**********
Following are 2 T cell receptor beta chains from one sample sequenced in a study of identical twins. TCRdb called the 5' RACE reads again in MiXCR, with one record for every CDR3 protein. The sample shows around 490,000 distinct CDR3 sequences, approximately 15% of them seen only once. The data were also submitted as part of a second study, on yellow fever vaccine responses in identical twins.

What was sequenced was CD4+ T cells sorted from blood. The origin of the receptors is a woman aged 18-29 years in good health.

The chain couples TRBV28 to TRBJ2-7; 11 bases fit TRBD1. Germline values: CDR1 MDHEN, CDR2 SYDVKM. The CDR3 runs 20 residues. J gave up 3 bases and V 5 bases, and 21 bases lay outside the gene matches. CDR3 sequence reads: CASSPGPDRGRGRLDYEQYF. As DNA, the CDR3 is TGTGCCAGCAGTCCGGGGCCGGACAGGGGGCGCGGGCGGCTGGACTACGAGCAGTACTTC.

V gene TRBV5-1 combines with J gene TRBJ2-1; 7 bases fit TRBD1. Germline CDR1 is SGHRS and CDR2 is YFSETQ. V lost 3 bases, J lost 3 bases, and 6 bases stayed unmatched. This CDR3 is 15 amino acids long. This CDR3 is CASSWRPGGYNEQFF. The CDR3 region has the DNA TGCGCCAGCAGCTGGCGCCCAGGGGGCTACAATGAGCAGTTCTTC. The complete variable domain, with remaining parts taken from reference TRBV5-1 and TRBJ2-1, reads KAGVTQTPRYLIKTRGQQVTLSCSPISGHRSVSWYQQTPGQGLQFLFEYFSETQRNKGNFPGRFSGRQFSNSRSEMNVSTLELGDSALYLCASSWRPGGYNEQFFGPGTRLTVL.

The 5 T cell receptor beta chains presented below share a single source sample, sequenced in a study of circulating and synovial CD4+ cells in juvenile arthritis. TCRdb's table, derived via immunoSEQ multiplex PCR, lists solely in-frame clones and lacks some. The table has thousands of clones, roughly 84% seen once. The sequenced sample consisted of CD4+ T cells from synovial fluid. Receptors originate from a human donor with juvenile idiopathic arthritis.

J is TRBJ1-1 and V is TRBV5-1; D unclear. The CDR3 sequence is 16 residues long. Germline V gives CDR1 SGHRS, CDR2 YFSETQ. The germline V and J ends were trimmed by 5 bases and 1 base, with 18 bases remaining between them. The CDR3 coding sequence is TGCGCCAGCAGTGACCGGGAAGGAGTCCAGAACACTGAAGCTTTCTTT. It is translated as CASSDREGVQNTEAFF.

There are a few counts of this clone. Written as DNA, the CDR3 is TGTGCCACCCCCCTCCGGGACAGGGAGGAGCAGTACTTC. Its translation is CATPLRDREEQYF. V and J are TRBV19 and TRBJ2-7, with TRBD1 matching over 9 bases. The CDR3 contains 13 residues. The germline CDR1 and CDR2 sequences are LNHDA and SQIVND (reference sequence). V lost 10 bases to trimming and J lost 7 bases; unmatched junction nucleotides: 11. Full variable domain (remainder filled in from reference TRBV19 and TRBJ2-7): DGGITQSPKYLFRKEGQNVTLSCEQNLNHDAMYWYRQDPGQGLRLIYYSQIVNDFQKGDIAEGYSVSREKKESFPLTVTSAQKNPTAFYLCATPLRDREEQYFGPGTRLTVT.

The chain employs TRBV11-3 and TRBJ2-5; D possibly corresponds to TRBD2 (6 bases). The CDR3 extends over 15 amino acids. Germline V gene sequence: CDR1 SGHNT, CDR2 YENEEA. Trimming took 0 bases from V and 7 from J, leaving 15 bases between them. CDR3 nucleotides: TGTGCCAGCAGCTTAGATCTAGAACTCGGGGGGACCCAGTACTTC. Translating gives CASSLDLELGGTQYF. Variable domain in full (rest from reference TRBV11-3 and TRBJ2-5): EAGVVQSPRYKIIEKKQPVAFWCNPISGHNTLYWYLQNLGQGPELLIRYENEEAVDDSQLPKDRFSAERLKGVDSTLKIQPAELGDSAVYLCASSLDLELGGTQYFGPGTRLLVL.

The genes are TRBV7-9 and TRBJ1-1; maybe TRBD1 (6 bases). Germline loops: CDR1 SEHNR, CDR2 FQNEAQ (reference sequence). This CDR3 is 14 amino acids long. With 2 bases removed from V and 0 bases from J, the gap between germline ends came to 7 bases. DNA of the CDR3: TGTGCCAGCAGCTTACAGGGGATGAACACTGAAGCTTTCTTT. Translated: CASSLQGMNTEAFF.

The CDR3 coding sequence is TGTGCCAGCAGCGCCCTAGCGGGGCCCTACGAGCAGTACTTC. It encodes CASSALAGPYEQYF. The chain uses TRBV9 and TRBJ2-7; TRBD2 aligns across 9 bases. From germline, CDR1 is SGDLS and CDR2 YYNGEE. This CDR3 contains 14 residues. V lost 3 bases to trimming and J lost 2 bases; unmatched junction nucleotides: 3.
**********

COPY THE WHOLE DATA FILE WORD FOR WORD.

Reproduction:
Following are 2 T cell receptor beta chains from one sample sequenced in a study of identical twins. TCRdb called the 5' RACE reads again in MiXCR, with one record for every CDR3 protein. The sample shows around 490,000 distinct CDR3 sequences, approximately 15% of them seen only once. The data were also submitted as part of a second study, on yellow fever vaccine responses in identical twins.

What was sequenced was CD4+ T cells sorted from blood. The origin of the receptors is a woman aged 18-29 years in good health.

The chain couples TRBV28 to TRBJ2-7; 11 bases fit TRBD1. Germline values: CDR1 MDHEN, CDR2 SYDVKM. The CDR3 runs 20 residues. J gave up 3 bases and V 5 bases, and 21 bases lay outside the gene matches. CDR3 sequence reads: CASSPGPDRGRGRLDYEQYF. As DNA, the CDR3 is TGTGCCAGCAGTCCGGGGCCGGACAGGGGGCGCGGGCGGCTGGACTACGAGCAGTACTTC.

V gene TRBV5-1 combines with J gene TRBJ2-1; 7 bases fit TRBD1. Germline CDR1 is SGHRS and CDR2 is YFSETQ. V lost 3 bases, J lost 3 bases, and 6 bases stayed unmatched. This CDR3 is 15 amino acids long. This CDR3 is CASSWRPGGYNEQFF. The CDR3 region has the DNA TGCGCCAGCAGCTGGCGCCCAGGGGGCTACAATGAGCAGTTCTTC. The complete variable domain, with remaining parts taken from reference TRBV5-1 and TRBJ2-1, reads KAGVTQTPRYLIKTRGQQVTLSCSPISGHRSVSWYQQTPGQGLQFLFEYFSETQRNKGNFPGRFSGRQFSNSRSEMNVSTLELGDSALYLCASSWRPGGYNEQFFGPGTRLTVL.

The 5 T cell receptor beta chains presented below share a single source sample, sequenced in a study of circulating and synovial CD4+ cells in juvenile arthritis. TCRdb's table, derived via immunoSEQ multiplex PCR, lists solely in-frame clones and lacks some. The table has thousands of clones, roughly 84% seen once. The sequenced sample consisted of CD4+ T cells from synovial fluid. Receptors originate from a human donor with juvenile idiopathic arthritis.

J is TRBJ1-1 and V is TRBV5-1; D unclear. The CDR3 sequence is 16 residues long. Germline V gives CDR1 SGHRS, CDR2 YFSETQ. The germline V and J ends were trimmed by 5 bases and 1 base, with 18 bases remaining between them. The CDR3 coding sequence is TGCGCCAGCAGTGACCGGGAAGGAGTCCAGAACACTGAAGCTTTCTTT. It is translated as CASSDREGVQNTEAFF.

There are a few counts of this clone. Written as DNA, the CDR3 is TGTGCCACCCCCCTCCGGGACAGGGAGGAGCAGTACTTC. Its translation is CATPLRDREEQYF. V and J are TRBV19 and TRBJ2-7, with TRBD1 matching over 9 bases. The CDR3 contains 13 residues. The germline CDR1 and CDR2 sequences are LNHDA and SQIVND (reference sequence). V lost 10 bases to trimming and J lost 7 bases; unmatched junction nucleotides: 11. Full variable domain (remainder filled in from reference TRBV19 and TRBJ2-7): DGGITQSPKYLFRKEGQNVTLSCEQNLNHDAMYWYRQDPGQGLRLIYYSQIVNDFQKGDIAEGYSVSREKKESFPLTVTSAQKNPTAFYLCATPLRDREEQYFGPGTRLTVT.

The chain employs TRBV11-3 and TRBJ2-5; D possibly corresponds to TRBD2 (6 bases). The CDR3 extends over 15 amino acids. Germline V gene sequence: CDR1 SGHNT, CDR2 YENEEA. Trimming took 0 bases from V and 7 from J, leaving 15 bases between them. CDR3 nucleotides: TGTGCCAGCAGCTTAGATCTAGAACTCGGGGGGACCCAGTACTTC. Translating gives CASSLDLELGGTQYF. Variable domain in full (rest from reference TRBV11-3 and TRBJ2-5): EAGVVQSPRYKIIEKKQPVAFWCNPISGHNTLYWYLQNLGQGPELLIRYENEEAVDDSQLPKDRFSAERLKGVDSTLKIQPAELGDSAVYLCASSLDLELGGTQYFGPGTRLLVL.

The genes are TRBV7-9 and TRBJ1-1; maybe TRBD1 (6 bases). Germline loops: CDR1 SEHNR, CDR2 FQNEAQ (reference sequence). This CDR3 is 14 amino acids long. With 2 bases removed from V and 0 bases from J, the gap between germline ends came to 7 bases. DNA of the CDR3: TGTGCCAGCAGCTTACAGGGGATGAACACTGAAGCTTTCTTT. Translated: CASSLQGMNTEAFF.

The CDR3 coding sequence is TGTGCCAGCAGCGCCCTAGCGGGGCCCTACGAGCAGTACTTC. It encodes CASSALAGPYEQYF. The chain uses TRBV9 and TRBJ2-7; TRBD2 aligns across 9 bases. From germline, CDR1 is SGDLS and CDR2 YYNGEE. This CDR3 contains 14 residues. V lost 3 bases to trimming and J lost 2 bases; unmatched junction nucleotides: 3.